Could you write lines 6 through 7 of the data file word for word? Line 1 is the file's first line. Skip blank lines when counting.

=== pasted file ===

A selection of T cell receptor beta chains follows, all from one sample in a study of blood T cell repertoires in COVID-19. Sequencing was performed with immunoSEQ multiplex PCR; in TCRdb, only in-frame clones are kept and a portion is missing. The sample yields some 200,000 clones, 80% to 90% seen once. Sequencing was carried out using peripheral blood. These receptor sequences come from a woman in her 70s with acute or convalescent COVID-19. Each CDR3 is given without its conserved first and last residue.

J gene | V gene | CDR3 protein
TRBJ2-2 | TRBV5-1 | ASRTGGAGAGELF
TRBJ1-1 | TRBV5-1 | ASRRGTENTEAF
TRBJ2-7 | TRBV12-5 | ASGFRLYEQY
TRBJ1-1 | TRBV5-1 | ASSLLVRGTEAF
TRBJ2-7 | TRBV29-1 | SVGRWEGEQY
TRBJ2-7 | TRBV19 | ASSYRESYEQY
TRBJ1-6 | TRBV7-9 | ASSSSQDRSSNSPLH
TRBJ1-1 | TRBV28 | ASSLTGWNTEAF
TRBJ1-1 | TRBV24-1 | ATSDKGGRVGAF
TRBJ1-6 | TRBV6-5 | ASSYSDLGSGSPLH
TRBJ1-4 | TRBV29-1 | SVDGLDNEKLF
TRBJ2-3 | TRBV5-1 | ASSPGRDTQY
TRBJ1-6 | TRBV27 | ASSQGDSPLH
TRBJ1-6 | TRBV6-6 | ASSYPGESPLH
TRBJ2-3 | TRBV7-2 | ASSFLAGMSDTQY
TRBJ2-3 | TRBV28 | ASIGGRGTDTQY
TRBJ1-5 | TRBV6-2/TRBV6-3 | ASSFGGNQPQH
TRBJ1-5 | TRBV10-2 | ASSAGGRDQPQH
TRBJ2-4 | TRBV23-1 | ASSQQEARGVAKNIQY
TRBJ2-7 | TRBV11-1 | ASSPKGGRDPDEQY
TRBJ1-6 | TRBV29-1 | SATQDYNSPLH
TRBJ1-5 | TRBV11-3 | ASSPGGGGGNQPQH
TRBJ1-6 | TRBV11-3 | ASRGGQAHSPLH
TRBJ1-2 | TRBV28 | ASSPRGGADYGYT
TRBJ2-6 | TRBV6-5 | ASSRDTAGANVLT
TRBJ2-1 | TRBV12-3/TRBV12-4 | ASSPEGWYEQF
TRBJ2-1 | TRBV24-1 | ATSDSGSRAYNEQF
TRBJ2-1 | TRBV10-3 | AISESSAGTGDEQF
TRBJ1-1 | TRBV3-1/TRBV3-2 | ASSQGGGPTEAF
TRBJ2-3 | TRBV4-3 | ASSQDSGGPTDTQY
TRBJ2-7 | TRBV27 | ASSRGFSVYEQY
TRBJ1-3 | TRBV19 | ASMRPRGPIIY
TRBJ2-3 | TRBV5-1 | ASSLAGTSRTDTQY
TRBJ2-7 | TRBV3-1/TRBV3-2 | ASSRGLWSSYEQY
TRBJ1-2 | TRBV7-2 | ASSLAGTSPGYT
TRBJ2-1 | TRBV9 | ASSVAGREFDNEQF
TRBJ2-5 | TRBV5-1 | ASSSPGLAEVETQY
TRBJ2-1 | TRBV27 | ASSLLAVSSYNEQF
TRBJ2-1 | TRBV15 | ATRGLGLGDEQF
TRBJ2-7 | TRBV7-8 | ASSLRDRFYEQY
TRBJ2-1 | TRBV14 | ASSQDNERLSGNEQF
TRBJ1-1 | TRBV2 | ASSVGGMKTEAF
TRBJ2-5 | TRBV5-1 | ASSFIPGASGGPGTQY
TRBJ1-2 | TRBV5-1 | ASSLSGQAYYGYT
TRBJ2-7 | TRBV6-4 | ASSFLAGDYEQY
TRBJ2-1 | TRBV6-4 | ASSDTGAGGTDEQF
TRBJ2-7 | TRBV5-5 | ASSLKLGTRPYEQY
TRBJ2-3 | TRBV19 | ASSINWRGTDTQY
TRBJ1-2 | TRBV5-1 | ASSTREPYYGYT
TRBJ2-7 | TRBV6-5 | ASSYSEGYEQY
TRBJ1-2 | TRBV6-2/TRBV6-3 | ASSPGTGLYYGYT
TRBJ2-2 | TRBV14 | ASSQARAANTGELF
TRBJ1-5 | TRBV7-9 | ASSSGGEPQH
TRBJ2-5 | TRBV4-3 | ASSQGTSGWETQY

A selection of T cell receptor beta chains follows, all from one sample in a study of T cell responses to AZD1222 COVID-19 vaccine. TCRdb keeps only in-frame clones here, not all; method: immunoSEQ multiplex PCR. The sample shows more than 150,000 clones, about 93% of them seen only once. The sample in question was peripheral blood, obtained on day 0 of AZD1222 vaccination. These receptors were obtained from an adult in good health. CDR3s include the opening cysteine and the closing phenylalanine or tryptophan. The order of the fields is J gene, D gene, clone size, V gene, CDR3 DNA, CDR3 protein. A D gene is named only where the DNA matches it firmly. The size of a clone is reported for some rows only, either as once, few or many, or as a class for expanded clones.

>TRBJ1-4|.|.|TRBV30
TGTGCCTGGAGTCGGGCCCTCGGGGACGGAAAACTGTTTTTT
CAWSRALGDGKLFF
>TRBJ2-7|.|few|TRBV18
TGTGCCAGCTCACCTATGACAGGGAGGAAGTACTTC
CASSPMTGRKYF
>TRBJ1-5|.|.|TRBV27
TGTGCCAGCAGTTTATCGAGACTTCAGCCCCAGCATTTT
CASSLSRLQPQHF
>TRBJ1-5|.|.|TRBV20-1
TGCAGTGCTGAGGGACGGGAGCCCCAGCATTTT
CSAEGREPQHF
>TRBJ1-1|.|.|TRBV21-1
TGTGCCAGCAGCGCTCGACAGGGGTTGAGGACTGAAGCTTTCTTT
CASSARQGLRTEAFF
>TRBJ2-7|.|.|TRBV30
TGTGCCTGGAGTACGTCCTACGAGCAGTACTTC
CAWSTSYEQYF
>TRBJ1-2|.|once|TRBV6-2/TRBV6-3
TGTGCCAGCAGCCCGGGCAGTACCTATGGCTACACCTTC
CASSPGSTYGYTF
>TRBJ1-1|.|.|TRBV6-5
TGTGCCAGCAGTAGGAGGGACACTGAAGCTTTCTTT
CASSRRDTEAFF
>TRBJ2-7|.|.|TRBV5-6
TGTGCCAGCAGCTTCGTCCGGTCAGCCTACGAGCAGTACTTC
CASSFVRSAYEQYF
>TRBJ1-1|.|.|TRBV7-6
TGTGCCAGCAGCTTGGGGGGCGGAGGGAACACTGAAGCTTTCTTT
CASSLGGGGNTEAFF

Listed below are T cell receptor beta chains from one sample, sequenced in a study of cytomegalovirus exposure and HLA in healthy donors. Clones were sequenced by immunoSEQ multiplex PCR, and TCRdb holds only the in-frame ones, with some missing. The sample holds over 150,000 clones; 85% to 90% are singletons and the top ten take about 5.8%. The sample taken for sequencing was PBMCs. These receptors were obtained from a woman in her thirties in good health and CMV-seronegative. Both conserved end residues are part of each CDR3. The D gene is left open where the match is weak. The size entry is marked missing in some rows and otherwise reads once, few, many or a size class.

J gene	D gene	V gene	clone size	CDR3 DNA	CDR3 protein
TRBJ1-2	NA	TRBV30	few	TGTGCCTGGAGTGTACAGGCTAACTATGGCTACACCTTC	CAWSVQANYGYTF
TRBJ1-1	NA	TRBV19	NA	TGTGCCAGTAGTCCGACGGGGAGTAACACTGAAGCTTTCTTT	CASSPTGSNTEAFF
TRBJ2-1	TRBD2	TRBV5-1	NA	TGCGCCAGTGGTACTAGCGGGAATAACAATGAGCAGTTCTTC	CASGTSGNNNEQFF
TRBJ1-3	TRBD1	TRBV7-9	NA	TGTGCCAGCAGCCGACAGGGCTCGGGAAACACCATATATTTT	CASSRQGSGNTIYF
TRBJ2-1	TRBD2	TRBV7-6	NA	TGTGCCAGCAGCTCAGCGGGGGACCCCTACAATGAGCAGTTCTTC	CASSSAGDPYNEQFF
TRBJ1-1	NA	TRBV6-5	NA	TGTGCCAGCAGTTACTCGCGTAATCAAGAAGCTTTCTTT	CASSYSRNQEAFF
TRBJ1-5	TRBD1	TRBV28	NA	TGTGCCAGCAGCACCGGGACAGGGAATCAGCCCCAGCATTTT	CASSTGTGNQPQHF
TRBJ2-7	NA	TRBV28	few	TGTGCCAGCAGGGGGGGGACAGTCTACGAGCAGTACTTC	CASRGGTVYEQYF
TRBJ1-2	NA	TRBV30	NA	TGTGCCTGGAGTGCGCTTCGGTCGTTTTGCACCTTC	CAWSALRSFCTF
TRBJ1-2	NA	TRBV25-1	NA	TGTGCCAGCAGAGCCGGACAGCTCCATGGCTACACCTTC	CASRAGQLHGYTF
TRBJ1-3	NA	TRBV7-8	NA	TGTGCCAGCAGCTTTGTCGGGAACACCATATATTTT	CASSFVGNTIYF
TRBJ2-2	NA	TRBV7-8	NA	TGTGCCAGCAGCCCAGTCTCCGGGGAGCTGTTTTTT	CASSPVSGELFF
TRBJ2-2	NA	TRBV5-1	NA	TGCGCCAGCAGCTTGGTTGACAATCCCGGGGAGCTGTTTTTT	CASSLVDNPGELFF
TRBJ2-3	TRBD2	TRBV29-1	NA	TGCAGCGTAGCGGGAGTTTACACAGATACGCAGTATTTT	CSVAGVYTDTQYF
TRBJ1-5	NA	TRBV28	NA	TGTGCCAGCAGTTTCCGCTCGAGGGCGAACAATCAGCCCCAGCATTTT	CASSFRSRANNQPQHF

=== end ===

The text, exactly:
TRBJ1-1 | TRBV5-1 | ASSLLVRGTEAF
TRBJ2-7 | TRBV29-1 | SVGRWEGEQY